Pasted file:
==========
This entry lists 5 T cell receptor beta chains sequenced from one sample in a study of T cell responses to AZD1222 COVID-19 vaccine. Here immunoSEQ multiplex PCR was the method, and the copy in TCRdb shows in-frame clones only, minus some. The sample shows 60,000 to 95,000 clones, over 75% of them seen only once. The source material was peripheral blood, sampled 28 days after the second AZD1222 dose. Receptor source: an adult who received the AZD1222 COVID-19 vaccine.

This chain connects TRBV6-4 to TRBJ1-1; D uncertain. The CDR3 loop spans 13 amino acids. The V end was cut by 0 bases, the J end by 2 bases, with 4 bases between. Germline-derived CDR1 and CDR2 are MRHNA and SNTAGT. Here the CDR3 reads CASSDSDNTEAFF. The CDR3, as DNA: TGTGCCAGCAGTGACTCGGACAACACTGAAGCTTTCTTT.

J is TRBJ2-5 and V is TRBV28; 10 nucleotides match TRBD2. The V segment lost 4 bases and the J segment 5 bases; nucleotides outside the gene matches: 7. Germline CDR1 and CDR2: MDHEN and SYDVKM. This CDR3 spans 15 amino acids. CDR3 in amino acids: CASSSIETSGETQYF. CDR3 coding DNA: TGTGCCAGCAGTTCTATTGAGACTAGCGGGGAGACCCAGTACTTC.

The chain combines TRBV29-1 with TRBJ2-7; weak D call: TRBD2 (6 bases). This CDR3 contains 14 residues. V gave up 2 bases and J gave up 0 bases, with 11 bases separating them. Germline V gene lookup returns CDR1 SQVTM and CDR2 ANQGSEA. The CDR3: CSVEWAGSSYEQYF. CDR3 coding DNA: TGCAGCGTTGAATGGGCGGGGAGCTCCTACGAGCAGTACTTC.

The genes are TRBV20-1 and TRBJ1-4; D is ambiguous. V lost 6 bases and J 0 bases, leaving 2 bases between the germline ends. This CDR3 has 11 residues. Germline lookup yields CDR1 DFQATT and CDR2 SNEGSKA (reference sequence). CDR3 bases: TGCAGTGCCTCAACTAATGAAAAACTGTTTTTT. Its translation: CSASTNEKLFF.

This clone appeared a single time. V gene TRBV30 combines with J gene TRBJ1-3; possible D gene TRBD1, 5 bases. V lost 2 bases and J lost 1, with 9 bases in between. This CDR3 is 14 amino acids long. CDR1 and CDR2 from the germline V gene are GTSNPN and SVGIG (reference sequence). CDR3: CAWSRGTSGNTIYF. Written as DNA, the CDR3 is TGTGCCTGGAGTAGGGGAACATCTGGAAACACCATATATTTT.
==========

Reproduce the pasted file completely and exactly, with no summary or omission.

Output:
This entry lists 5 T cell receptor beta chains sequenced from one sample in a study of T cell responses to AZD1222 COVID-19 vaccine. Here immunoSEQ multiplex PCR was the method, and the copy in TCRdb shows in-frame clones only, minus some. The sample shows 60,000 to 95,000 clones, over 75% of them seen only once. The source material was peripheral blood, sampled 28 days after the second AZD1222 dose. Receptor source: an adult who received the AZD1222 COVID-19 vaccine.

This chain connects TRBV6-4 to TRBJ1-1; D uncertain. The CDR3 loop spans 13 amino acids. The V end was cut by 0 bases, the J end by 2 bases, with 4 bases between. Germline-derived CDR1 and CDR2 are MRHNA and SNTAGT. Here the CDR3 reads CASSDSDNTEAFF. The CDR3, as DNA: TGTGCCAGCAGTGACTCGGACAACACTGAAGCTTTCTTT.

J is TRBJ2-5 and V is TRBV28; 10 nucleotides match TRBD2. The V segment lost 4 bases and the J segment 5 bases; nucleotides outside the gene matches: 7. Germline CDR1 and CDR2: MDHEN and SYDVKM. This CDR3 spans 15 amino acids. CDR3 in amino acids: CASSSIETSGETQYF. CDR3 coding DNA: TGTGCCAGCAGTTCTATTGAGACTAGCGGGGAGACCCAGTACTTC.

The chain combines TRBV29-1 with TRBJ2-7; weak D call: TRBD2 (6 bases). This CDR3 contains 14 residues. V gave up 2 bases and J gave up 0 bases, with 11 bases separating them. Germline V gene lookup returns CDR1 SQVTM and CDR2 ANQGSEA. The CDR3: CSVEWAGSSYEQYF. CDR3 coding DNA: TGCAGCGTTGAATGGGCGGGGAGCTCCTACGAGCAGTACTTC.

The genes are TRBV20-1 and TRBJ1-4; D is ambiguous. V lost 6 bases and J 0 bases, leaving 2 bases between the germline ends. This CDR3 has 11 residues. Germline lookup yields CDR1 DFQATT and CDR2 SNEGSKA (reference sequence). CDR3 bases: TGCAGTGCCTCAACTAATGAAAAACTGTTTTTT. Its translation: CSASTNEKLFF.

This clone appeared a single time. V gene TRBV30 combines with J gene TRBJ1-3; possible D gene TRBD1, 5 bases. V lost 2 bases and J lost 1, with 9 bases in between. This CDR3 is 14 amino acids long. CDR1 and CDR2 from the germline V gene are GTSNPN and SVGIG (reference sequence). CDR3: CAWSRGTSGNTIYF. Written as DNA, the CDR3 is TGTGCCTGGAGTAGGGGAACATCTGGAAACACCATATATTTT.